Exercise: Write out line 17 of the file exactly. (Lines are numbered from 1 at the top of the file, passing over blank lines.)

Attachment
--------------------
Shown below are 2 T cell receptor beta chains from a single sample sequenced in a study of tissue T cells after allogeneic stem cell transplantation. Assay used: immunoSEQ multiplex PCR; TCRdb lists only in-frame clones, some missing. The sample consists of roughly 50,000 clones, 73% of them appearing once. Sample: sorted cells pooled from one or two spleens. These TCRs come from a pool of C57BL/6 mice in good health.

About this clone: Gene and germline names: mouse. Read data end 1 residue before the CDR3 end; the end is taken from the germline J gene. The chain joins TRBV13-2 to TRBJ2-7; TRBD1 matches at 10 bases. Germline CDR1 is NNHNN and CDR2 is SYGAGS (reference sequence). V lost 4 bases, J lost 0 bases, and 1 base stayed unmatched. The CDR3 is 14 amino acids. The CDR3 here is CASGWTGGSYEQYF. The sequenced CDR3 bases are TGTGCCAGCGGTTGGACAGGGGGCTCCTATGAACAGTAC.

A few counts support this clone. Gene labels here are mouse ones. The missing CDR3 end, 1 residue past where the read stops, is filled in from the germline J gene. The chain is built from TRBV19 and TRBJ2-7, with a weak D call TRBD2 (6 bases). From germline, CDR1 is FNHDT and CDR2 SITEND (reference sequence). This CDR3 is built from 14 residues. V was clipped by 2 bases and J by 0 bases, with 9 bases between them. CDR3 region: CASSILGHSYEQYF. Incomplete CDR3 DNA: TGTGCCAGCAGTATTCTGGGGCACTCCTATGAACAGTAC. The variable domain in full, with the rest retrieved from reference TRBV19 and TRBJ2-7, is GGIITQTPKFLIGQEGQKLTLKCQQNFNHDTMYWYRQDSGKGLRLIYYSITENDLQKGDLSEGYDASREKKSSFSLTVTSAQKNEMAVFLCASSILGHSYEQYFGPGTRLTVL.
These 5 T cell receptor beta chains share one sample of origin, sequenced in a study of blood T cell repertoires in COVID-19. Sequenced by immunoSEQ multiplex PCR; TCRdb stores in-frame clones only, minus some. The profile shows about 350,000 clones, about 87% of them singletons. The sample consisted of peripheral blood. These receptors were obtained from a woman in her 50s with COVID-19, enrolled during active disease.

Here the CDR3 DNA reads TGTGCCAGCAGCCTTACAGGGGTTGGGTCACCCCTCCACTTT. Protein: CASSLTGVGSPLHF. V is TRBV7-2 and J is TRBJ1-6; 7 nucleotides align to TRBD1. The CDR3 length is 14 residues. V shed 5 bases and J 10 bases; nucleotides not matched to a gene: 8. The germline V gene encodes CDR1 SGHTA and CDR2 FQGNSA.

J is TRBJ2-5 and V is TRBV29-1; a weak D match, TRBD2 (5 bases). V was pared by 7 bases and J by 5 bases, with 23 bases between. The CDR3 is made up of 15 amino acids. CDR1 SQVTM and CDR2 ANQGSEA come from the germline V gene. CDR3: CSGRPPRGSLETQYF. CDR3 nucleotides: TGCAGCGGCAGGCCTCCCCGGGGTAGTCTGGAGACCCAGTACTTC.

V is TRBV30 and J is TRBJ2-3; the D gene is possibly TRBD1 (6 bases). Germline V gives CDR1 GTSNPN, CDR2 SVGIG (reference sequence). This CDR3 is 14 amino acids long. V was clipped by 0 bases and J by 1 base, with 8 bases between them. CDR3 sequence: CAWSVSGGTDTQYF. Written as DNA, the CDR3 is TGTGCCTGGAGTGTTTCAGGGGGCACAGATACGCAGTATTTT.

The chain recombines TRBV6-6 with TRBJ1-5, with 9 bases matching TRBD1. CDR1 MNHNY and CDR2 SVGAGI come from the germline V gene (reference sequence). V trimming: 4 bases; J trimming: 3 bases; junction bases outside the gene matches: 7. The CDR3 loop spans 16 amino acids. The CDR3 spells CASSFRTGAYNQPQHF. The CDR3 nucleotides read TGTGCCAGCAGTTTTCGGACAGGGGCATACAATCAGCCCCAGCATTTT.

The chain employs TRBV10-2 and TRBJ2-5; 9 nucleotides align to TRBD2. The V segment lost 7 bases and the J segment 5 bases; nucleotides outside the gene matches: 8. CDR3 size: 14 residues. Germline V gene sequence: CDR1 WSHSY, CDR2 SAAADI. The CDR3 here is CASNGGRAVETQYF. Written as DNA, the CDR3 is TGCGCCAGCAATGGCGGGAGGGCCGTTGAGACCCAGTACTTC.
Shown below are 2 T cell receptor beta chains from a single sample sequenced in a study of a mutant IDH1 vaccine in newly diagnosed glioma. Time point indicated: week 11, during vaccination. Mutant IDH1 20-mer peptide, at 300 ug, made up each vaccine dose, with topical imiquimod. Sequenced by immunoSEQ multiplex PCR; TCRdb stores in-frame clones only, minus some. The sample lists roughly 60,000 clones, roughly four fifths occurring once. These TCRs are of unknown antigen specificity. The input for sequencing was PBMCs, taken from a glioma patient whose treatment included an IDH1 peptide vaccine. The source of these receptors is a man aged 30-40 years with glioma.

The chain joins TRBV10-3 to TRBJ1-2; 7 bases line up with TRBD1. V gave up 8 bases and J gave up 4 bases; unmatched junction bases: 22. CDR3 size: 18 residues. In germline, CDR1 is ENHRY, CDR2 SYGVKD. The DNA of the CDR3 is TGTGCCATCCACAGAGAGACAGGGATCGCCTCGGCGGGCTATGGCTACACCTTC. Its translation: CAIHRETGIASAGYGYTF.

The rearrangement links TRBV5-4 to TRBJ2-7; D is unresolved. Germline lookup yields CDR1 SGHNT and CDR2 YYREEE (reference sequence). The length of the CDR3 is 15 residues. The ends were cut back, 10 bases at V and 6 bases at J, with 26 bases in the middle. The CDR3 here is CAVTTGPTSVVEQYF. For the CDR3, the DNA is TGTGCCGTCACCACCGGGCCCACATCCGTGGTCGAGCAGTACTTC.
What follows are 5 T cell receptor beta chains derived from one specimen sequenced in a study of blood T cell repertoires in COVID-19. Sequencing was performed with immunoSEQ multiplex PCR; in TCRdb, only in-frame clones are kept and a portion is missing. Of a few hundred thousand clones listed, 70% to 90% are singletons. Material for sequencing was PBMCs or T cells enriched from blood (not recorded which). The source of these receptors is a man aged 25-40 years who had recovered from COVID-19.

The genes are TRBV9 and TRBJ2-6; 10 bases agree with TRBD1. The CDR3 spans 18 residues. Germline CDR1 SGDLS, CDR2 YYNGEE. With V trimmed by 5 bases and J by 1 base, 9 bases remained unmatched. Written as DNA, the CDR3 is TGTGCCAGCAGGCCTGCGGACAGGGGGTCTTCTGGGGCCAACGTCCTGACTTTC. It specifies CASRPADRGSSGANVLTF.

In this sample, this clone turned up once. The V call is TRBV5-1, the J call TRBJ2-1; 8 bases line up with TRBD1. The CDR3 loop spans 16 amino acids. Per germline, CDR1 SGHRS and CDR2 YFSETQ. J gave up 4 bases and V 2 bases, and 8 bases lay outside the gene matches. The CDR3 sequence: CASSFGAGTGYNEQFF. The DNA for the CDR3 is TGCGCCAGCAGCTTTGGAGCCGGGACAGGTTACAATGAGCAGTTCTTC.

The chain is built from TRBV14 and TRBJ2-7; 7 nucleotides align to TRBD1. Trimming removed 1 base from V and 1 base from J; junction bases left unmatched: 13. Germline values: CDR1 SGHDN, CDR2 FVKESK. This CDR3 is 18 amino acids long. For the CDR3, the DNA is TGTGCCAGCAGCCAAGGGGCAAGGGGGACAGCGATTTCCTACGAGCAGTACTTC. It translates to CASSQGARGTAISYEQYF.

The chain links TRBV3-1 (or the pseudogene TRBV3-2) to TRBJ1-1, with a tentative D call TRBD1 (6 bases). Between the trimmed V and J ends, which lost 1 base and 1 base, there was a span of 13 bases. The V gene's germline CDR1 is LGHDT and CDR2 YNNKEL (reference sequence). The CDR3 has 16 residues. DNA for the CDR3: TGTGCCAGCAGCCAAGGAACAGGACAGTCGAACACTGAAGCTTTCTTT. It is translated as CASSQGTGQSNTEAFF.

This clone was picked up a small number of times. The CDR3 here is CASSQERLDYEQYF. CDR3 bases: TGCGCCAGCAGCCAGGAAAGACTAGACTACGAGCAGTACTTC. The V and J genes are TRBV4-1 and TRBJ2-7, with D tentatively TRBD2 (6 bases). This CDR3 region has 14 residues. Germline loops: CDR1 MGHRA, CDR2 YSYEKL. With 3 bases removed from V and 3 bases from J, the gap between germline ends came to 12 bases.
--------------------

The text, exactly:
The chain links TRBV3-1 (or the pseudogene TRBV3-2) to TRBJ1-1, with a tentative D call TRBD1 (6 bases). Between the trimmed V and J ends, which lost 1 base and 1 base, there was a span of 13 bases. The V gene's germline CDR1 is LGHDT and CDR2 YNNKEL (reference sequence). The CDR3 has 16 residues. DNA for the CDR3: TGTGCCAGCAGCCAAGGAACAGGACAGTCGAACACTGAAGCTTTCTTT. It is translated as CASSQGTGQSNTEAFF.